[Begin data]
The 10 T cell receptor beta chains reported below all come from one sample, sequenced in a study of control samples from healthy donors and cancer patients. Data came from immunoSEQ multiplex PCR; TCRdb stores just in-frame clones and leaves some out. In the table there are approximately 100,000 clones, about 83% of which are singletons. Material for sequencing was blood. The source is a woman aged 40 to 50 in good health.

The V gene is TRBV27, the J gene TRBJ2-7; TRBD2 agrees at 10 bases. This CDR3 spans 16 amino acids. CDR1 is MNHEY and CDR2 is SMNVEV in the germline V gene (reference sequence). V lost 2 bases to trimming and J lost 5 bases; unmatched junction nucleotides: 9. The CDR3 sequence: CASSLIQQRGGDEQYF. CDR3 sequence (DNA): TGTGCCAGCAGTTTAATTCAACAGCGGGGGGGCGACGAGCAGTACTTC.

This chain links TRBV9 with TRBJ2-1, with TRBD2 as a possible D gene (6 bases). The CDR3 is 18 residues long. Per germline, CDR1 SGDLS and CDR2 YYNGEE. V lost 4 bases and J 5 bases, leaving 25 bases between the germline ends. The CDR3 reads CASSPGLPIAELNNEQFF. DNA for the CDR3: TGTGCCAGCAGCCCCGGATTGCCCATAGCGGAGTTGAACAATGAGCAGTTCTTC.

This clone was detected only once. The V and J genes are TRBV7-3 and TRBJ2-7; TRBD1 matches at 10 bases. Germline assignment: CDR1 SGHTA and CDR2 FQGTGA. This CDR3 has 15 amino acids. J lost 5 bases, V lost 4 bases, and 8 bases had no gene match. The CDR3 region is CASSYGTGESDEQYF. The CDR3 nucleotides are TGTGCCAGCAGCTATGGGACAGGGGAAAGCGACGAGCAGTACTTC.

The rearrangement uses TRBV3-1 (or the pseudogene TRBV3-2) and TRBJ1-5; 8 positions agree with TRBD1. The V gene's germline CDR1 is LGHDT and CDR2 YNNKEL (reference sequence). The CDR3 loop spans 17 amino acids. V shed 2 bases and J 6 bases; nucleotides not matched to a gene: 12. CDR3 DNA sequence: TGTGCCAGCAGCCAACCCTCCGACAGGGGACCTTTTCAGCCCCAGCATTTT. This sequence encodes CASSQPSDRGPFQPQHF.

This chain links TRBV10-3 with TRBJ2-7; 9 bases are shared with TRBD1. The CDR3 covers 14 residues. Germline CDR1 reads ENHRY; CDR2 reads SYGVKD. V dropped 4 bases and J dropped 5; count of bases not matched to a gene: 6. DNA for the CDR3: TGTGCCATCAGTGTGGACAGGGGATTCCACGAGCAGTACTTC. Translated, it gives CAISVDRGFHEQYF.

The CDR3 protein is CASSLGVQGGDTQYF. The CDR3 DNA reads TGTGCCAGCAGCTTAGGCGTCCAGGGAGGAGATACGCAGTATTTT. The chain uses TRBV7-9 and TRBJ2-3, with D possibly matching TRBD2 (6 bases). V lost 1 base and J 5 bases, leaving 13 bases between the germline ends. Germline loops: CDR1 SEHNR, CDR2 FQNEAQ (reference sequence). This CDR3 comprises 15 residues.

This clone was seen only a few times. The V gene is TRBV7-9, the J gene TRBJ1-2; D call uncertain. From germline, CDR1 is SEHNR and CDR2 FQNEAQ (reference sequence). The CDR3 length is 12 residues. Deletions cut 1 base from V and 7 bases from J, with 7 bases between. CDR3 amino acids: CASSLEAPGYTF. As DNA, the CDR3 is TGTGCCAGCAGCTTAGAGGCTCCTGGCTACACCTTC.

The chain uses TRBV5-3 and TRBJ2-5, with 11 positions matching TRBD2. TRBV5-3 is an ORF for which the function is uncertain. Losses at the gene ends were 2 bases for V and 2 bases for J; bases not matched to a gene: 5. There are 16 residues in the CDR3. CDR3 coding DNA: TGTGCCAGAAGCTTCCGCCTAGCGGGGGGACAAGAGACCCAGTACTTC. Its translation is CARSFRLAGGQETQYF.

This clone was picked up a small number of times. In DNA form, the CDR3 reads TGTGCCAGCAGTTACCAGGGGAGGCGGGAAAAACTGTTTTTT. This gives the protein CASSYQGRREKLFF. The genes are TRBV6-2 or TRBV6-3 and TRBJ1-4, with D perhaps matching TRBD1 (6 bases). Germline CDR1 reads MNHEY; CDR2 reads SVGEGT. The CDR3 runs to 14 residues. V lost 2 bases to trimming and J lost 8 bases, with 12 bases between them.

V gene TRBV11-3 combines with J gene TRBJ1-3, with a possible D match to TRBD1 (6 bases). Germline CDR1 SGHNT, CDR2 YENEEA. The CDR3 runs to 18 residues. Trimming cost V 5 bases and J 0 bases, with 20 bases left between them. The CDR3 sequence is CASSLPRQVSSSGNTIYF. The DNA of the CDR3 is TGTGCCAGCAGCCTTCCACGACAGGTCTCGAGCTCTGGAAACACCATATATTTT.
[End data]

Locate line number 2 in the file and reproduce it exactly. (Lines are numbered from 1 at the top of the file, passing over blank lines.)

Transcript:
The V gene is TRBV27, the J gene TRBJ2-7; TRBD2 agrees at 10 bases. This CDR3 spans 16 amino acids. CDR1 is MNHEY and CDR2 is SMNVEV in the germline V gene (reference sequence). V lost 2 bases to trimming and J lost 5 bases; unmatched junction nucleotides: 9. The CDR3 sequence: CASSLIQQRGGDEQYF. CDR3 sequence (DNA): TGTGCCAGCAGTTTAATTCAACAGCGGGGGGGCGACGAGCAGTACTTC.